The Faculty Assembly decided to table for two months a vote of “no confidence” in the University of La Verne administration, including President Devorah Lieberman and Provost Jonathan Reed.
In the meantime, faculty leaders will attempt mediation between the faculty and administration, with a goal of developing formal and direct communication between faculty and the Board of Trustees, among other goals.
The Assembly met on Wednesday to discuss the possible “no confidence” vote following the Faculty Senate’s resolution of no confidence in University administrators last month. The Senate resolution passed with 17 votes in favor, three against and one abstention.
The Senate vote in December had followed several unsettling weeks during which faculty had become increasingly concerned about administrators’ plans for tenured faculty at the College of Law, adherence to the Faculty Handbook, and the implications for the University.
The cost-cutting decision late last year to downgrade the struggling College of Law from American Bar Association accreditation to California Bar accreditation, and the administration’s handling of that decision, was the catalyst for the Senate resolution, which also raised questions about administration’s commitment to shared governance.
Thomas Allison, assistant professor of legal studies, proposed the motion at Wednesday’s Assembly meeting to postpone the Assembly vote due to the potential consequences of voting at this point in time, as well as the fact that not all faculty members are present during the January interterm.
“I don’t think that we should take up the vote because I don’t think it should pass,” Allison said. “If it does pass, then I think that we run the risk of compromising the success of this institution even further.”
“If the resolution does not pass … then we run the risk of alienating the platform that has been created for these people amidst their negotiations,” Allison added. “If negotiations are occurring with the Board, then I think those negotiations should be permitted to play out before we say ‘yay’ or ‘nay’.”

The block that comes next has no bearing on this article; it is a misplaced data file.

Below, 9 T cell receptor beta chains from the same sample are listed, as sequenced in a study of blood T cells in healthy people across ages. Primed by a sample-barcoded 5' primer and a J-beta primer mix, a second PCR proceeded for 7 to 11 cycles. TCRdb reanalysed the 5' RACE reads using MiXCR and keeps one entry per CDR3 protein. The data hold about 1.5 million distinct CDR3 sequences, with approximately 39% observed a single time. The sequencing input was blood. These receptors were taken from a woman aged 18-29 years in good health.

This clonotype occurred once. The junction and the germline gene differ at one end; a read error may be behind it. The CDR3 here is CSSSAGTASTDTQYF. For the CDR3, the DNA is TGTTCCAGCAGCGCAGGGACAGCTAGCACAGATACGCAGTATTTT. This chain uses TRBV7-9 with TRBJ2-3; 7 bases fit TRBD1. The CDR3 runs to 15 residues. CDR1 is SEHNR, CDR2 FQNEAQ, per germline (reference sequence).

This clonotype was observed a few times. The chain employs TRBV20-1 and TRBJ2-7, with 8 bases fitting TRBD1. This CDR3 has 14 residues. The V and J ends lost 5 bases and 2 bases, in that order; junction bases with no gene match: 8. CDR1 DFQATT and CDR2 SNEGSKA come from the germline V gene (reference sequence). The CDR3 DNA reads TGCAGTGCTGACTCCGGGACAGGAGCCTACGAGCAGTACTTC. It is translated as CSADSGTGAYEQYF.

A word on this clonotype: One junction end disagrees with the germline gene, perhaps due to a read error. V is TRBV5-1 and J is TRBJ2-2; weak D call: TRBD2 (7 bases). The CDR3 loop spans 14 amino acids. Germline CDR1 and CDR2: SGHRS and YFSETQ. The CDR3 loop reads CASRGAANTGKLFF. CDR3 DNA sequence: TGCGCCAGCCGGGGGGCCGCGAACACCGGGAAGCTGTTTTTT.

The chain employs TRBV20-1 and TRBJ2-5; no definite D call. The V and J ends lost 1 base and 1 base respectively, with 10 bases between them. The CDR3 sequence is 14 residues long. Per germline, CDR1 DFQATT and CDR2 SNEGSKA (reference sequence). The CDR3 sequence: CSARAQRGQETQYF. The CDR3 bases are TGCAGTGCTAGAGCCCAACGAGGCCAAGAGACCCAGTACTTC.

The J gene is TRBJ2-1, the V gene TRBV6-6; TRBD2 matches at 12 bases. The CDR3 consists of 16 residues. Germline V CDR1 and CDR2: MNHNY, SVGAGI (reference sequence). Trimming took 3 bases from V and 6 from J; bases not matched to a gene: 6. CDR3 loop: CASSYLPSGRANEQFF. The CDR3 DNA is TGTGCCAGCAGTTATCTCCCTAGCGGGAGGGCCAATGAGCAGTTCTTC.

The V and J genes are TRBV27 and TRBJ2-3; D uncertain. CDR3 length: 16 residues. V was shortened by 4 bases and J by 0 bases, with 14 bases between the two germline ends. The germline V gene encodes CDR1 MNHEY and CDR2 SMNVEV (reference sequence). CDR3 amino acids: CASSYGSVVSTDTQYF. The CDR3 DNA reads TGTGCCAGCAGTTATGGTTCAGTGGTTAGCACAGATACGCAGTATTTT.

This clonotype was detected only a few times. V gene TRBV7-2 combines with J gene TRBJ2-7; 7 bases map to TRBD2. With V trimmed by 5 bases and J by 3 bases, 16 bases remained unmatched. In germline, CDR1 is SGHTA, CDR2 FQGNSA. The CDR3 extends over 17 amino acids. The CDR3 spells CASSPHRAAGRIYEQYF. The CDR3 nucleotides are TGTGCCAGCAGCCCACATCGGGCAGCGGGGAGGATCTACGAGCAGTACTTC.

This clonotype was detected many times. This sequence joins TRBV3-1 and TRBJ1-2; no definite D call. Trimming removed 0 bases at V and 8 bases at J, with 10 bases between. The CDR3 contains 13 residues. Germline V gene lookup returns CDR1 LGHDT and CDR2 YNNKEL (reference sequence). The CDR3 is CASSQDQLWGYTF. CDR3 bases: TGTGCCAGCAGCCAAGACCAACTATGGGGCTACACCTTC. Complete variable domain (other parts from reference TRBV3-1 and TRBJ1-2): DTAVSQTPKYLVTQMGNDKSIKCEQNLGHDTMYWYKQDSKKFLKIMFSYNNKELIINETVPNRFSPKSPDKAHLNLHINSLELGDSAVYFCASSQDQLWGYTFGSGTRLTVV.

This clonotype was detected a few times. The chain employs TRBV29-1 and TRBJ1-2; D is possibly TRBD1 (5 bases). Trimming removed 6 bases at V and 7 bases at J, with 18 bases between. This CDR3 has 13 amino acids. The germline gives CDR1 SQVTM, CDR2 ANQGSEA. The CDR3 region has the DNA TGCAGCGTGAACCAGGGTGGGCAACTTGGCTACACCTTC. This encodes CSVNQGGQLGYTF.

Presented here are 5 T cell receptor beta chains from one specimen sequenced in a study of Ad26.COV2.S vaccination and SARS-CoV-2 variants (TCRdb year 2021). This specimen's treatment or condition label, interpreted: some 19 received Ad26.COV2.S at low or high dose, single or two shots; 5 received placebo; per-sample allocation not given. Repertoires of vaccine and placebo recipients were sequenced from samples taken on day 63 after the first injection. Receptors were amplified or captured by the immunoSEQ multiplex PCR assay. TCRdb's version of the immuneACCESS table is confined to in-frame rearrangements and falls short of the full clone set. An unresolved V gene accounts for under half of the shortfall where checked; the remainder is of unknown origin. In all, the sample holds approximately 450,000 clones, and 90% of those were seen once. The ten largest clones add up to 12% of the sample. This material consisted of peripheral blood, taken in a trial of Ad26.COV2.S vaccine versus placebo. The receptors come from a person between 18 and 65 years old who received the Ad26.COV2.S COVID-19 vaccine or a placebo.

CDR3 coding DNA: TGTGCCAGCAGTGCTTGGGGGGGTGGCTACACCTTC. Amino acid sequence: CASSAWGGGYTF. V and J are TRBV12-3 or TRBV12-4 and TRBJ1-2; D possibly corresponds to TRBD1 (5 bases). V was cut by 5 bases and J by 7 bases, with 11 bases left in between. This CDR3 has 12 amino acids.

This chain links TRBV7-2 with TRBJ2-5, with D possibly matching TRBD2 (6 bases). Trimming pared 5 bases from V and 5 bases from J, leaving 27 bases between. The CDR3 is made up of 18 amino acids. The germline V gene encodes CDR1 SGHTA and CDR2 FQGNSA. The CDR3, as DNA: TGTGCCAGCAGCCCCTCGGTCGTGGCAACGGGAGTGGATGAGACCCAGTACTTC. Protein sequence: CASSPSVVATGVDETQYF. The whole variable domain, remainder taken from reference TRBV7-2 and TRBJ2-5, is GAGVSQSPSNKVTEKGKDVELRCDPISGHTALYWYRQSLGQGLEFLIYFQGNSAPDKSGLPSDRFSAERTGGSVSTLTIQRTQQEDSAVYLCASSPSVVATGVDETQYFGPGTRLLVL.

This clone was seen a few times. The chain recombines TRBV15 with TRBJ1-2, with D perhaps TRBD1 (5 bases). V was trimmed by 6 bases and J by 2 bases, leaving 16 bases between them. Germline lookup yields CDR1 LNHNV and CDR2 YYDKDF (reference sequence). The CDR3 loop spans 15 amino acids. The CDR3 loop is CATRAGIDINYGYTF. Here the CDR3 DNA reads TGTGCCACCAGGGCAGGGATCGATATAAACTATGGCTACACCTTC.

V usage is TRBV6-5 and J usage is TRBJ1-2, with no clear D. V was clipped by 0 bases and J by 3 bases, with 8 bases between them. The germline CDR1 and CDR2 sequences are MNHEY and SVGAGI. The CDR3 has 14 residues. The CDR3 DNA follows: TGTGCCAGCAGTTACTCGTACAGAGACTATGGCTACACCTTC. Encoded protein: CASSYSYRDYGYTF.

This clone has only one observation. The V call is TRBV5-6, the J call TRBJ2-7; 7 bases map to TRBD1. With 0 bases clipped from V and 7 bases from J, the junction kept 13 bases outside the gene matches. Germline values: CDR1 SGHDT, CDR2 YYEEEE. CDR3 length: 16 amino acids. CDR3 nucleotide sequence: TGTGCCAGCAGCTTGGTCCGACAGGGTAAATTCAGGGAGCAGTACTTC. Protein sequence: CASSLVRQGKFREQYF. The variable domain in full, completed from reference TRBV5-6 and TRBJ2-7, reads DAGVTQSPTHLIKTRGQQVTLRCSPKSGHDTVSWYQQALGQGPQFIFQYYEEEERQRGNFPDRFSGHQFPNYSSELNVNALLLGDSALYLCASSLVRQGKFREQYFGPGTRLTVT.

Allison’s motion passed with 46 in favor, 27 against and six abstentions.
The Faculty Assembly will vote on a possible “no confidence” resolution in two months.
The other motion proposed and discussed pertained to a suggestion made by University Chaplain Zandra Wagoner through an open letter that the University seek out “the use of a skilled, neutral mediator that is highly trained in conflict resolution,” according to her email sent Tuesday. “There are mediation/conflict resolution organizations with experience working in higher education, including mediating difficult conversations between administration and faculty.”
This motion called for a recommendation to the Board of Trustees to implement either Wagoner’s proposal or another form of mediation between faculty and administration, and to develop a formal means of more effective communication between the Board and the faculty. This motion passed with 67 in favor, two against and six abstentions.
Reed, who attended the meeting along with Lieberman, closed out the meeting thanking the faculty for the honest and sincere discussion, while reiterating his commitment to the University’s concerns.
“I may see some things differently, but I think it’s important that we all recognize this as an opportunity to work collaboratively, to heal wounds, and to move forward,” Reed said. “I think I can speak on behalf of not only myself but the entire [President’s Executive Cabinet] that we’re committed to this, and we care deeply about our students, our faculty and about the mission of this University.”
Jocelyn Arceo can be reached at firstname.lastname@example.org.